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3 people found this helpful

No Offer

Neutral Experience

Difficult Interview

Operations and Logistics Manager Interview

Operations and Logistics Manager

I applied online and the process took 3 weeks - interviewed at Uber.

Interview Details – HR phone screen, 2 hour data test, 30 minute call with manager from nyc office, and 4 hour in person interview. It was overall a very well-run process, especially by Quynh in the SF office. The only downside that is a bit illogical is the fact that they cant share interview feedback because of the "competitive nature of the applicant pool". But if sites like glassdoor exists, then what is the point of holding back constructive criticism for candidates who dont get offers? Was annoyed by that but otherwise a great experience.

Also note that people in the NYC office told me they work crazy hours and miss holidays regularly.

Interview Question – Tell us about an app feature you'd like fixed and how you'd roll that out from a driver perspective.   Answer Question

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3 people found this helpful

No Offer

Neutral Experience

Difficult Interview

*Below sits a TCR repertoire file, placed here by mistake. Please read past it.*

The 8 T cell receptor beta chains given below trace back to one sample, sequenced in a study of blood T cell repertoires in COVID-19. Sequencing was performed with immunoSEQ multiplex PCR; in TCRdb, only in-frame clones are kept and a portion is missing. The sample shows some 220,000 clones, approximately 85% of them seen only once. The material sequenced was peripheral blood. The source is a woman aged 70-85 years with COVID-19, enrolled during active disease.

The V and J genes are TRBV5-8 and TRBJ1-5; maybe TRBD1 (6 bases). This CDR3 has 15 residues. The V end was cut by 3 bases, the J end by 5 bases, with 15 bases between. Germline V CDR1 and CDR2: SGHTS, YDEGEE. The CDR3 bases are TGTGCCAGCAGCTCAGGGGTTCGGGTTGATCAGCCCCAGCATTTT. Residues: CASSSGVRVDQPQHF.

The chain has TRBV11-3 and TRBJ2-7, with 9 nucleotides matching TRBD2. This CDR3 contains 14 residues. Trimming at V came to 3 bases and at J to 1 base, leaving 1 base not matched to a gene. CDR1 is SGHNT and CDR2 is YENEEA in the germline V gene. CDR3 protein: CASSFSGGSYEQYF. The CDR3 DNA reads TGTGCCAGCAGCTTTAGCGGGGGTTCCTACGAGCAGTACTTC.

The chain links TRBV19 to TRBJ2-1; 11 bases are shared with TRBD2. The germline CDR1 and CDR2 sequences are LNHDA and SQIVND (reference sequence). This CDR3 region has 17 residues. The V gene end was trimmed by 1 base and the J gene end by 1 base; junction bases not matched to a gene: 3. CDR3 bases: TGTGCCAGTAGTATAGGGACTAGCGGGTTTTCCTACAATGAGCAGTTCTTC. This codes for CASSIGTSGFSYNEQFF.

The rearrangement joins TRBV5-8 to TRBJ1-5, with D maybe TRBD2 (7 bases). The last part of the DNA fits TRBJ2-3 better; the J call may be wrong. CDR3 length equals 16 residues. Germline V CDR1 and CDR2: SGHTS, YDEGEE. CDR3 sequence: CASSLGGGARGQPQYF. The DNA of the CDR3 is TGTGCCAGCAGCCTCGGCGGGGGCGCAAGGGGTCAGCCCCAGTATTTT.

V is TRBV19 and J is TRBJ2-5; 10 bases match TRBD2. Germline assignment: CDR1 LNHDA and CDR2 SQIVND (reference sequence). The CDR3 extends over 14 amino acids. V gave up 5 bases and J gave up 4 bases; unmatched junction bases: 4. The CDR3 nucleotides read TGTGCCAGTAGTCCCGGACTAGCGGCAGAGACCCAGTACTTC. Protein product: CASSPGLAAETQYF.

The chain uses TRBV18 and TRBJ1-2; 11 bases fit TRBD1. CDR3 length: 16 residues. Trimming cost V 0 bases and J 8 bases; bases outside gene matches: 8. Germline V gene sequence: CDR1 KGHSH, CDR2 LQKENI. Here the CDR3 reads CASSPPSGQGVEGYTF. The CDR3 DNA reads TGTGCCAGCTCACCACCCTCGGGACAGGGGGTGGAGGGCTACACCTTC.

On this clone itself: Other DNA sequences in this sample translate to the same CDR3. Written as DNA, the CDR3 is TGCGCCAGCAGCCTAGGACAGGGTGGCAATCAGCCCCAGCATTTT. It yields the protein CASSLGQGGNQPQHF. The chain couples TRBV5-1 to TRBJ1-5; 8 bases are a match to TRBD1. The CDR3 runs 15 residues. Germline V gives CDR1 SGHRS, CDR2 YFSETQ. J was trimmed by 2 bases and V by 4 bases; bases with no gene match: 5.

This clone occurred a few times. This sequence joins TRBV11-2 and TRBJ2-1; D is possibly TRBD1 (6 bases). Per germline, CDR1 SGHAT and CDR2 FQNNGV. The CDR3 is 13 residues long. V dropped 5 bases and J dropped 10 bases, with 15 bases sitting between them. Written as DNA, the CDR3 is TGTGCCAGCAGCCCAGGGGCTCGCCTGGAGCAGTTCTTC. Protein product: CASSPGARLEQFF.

Associate General Manager Interview

Anonymous Interview Candidate
Washington, DC

I applied online and the process took 4+ weeks - interviewed at Uber.

Interview Details – Applied based on recommendation from a friend who is a Community Manager there. Had an initial 30 minute conversation with Recruiter Eden who was very nice and friendly. Asked about my experience, things I am most proud of, challenges and successes.

Next step was an analytics exercise for 2 hours using Excel. Give you a few hundred lines of data on drivers and usage and ask you 3 in depth questions on fleet management. Pretty challenging given the time limit and the fact that you have to make some pretty serious assumptions given the minimal additional information.

After a few week delay I was contacted for a potential follow up given the original opportunity was filled.

Interview Question – The analytics exercise. If you're rusty with pivot tables and data assumptions make sure to brush up before stage two.   Answer Question